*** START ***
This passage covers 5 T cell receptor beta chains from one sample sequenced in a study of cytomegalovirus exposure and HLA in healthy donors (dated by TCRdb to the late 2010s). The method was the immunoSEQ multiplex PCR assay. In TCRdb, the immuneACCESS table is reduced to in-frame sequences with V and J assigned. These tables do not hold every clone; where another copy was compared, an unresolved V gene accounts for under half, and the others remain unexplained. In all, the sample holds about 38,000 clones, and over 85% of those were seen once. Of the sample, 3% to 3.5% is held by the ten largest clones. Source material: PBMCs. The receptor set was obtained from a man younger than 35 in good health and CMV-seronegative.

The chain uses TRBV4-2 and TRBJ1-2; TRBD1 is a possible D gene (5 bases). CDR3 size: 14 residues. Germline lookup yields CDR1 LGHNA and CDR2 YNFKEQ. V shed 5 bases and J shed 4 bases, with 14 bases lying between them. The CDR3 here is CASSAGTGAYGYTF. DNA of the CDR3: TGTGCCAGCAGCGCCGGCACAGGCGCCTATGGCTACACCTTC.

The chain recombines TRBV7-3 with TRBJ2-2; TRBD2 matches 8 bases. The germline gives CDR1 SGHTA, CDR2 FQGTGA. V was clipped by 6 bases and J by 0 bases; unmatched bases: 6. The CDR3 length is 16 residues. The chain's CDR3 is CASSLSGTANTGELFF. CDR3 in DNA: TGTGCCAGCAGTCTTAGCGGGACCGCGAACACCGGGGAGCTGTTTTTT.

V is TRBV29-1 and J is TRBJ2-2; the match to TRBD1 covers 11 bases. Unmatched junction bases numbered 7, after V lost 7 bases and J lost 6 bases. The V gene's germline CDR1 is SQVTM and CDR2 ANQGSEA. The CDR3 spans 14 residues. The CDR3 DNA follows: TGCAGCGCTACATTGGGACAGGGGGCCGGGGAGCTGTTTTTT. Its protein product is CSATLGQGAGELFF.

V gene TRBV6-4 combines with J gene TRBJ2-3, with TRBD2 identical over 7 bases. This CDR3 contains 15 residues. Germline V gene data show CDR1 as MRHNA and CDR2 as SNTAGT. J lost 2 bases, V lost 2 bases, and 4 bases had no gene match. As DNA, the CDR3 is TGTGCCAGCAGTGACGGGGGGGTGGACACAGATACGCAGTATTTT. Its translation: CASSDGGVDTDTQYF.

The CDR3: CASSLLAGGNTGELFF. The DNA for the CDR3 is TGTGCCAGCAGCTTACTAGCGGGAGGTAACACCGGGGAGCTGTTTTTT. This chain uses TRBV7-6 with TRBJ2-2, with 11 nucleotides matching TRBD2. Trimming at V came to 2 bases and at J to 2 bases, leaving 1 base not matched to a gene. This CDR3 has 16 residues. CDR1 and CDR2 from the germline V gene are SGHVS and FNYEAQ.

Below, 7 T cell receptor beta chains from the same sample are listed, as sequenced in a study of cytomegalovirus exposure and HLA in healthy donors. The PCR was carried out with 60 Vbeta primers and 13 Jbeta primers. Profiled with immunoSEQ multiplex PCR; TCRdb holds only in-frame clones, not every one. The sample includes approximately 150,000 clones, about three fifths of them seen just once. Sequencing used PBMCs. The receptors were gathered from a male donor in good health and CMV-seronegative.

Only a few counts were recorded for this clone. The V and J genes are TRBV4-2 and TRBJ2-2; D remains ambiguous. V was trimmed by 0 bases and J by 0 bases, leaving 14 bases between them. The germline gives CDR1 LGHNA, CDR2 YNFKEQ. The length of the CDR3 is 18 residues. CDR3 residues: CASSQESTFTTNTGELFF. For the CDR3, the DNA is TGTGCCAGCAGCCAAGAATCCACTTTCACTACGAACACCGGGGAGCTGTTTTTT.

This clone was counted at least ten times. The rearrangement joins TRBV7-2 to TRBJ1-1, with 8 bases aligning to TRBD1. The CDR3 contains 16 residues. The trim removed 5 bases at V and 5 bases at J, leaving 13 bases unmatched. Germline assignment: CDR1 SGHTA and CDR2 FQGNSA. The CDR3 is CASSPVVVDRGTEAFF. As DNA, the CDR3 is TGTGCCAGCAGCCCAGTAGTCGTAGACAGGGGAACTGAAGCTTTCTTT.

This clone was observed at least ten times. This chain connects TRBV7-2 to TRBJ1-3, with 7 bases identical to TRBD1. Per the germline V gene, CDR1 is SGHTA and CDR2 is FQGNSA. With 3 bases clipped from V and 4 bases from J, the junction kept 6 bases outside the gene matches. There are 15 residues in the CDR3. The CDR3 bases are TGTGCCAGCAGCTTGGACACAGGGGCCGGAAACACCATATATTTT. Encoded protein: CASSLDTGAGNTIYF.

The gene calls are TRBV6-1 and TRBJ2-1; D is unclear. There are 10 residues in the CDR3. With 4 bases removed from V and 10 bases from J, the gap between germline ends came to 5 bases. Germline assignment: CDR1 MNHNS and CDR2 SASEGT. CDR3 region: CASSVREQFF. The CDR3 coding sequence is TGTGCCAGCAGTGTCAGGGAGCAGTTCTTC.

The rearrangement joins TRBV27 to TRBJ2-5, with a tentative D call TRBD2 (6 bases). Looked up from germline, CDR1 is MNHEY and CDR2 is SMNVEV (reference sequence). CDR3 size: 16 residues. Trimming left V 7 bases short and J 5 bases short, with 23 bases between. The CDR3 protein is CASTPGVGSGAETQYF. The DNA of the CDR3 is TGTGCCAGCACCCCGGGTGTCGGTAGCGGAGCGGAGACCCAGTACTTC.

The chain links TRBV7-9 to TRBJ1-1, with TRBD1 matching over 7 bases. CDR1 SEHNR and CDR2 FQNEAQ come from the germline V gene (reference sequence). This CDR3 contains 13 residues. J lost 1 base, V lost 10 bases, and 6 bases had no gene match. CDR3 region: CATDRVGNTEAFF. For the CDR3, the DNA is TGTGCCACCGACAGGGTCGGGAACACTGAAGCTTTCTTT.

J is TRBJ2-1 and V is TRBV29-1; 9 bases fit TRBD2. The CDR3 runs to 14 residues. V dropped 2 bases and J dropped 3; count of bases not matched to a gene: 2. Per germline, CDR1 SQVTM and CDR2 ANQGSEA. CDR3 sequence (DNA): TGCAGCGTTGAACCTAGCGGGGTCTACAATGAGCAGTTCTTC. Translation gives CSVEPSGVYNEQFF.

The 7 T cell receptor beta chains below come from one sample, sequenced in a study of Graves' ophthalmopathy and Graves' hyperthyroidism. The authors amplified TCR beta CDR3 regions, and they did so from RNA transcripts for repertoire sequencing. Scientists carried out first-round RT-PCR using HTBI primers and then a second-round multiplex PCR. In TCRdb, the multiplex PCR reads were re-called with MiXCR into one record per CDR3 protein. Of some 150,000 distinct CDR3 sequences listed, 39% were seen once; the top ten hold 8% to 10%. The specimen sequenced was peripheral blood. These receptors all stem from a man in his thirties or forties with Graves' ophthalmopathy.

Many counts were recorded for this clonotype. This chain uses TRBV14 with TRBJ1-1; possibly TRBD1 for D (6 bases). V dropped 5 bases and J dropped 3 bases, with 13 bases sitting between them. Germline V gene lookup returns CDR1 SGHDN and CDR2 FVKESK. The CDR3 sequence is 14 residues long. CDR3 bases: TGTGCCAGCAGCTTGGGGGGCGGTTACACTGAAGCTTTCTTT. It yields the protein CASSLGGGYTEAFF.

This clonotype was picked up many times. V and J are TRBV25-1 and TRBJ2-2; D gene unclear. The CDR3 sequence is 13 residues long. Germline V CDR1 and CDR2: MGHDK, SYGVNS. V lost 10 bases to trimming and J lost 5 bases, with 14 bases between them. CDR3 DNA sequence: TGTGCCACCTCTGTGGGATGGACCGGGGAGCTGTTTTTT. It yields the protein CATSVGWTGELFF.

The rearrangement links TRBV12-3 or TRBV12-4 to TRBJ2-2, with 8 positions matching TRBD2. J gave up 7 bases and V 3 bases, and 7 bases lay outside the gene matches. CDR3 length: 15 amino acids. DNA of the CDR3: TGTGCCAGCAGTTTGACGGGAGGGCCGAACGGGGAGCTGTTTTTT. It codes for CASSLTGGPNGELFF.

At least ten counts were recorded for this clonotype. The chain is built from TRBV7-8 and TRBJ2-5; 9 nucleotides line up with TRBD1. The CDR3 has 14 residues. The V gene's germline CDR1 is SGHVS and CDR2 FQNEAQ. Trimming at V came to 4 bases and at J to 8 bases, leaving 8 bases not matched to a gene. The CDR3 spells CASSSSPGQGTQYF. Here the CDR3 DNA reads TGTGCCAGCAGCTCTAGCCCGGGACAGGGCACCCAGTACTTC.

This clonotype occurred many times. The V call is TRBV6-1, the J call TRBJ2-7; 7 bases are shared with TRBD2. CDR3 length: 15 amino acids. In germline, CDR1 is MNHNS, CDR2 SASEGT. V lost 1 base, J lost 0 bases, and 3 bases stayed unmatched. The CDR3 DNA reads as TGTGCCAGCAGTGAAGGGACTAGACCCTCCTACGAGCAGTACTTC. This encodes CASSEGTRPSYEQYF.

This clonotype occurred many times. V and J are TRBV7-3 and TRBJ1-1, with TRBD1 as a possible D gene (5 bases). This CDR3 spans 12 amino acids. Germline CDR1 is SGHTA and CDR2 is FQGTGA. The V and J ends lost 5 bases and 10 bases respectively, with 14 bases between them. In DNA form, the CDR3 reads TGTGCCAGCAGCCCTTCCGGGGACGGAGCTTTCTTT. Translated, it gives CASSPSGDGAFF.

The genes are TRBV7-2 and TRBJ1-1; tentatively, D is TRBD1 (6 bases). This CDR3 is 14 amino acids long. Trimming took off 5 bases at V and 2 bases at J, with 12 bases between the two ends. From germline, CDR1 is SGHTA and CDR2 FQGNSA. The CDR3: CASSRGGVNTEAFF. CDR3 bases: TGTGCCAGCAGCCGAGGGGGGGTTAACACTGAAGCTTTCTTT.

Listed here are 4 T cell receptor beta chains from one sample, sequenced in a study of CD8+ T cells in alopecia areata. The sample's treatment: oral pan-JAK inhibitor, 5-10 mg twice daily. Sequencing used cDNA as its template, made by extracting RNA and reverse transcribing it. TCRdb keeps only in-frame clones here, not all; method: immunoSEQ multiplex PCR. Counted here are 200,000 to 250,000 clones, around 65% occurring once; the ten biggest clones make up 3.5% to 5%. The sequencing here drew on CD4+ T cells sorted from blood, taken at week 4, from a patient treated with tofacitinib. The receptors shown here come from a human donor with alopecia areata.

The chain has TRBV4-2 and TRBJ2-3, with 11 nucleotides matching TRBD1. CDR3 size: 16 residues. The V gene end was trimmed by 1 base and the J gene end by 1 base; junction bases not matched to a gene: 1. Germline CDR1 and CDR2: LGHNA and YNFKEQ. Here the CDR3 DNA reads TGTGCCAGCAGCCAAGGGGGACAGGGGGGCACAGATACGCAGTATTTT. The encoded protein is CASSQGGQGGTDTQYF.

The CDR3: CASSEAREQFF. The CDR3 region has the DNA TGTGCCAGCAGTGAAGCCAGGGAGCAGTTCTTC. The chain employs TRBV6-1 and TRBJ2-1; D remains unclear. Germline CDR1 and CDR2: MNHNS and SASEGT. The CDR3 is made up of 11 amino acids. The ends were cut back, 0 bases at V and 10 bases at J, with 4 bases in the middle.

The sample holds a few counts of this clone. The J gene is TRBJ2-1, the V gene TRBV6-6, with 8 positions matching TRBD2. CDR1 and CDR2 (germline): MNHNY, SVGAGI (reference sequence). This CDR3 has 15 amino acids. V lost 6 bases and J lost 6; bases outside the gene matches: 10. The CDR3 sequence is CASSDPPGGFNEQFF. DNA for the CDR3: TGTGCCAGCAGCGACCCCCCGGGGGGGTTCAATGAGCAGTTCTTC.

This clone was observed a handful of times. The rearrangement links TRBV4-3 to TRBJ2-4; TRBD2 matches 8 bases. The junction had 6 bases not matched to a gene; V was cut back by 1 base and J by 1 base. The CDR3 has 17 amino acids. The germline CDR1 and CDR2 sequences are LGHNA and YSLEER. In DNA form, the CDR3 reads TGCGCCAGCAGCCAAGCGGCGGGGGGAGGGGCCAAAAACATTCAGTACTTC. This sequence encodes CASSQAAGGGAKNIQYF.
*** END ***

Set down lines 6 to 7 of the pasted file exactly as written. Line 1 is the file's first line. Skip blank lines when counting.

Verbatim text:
The CDR3: CASSLLAGGNTGELFF. The DNA for the CDR3 is TGTGCCAGCAGCTTACTAGCGGGAGGTAACACCGGGGAGCTGTTTTTT. This chain uses TRBV7-6 with TRBJ2-2, with 11 nucleotides matching TRBD2. Trimming at V came to 2 bases and at J to 2 bases, leaving 1 base not matched to a gene. This CDR3 has 16 residues. CDR1 and CDR2 from the germline V gene are SGHVS and FNYEAQ.

Below, 7 T cell receptor beta chains from the same sample are listed, as sequenced in a study of cytomegalovirus exposure and HLA in healthy donors. The PCR was carried out with 60 Vbeta primers and 13 Jbeta primers. Profiled with immunoSEQ multiplex PCR; TCRdb holds only in-frame clones, not every one. The sample includes approximately 150,000 clones, about three fifths of them seen just once. Sequencing used PBMCs. The receptors were gathered from a male donor in good health and CMV-seronegative.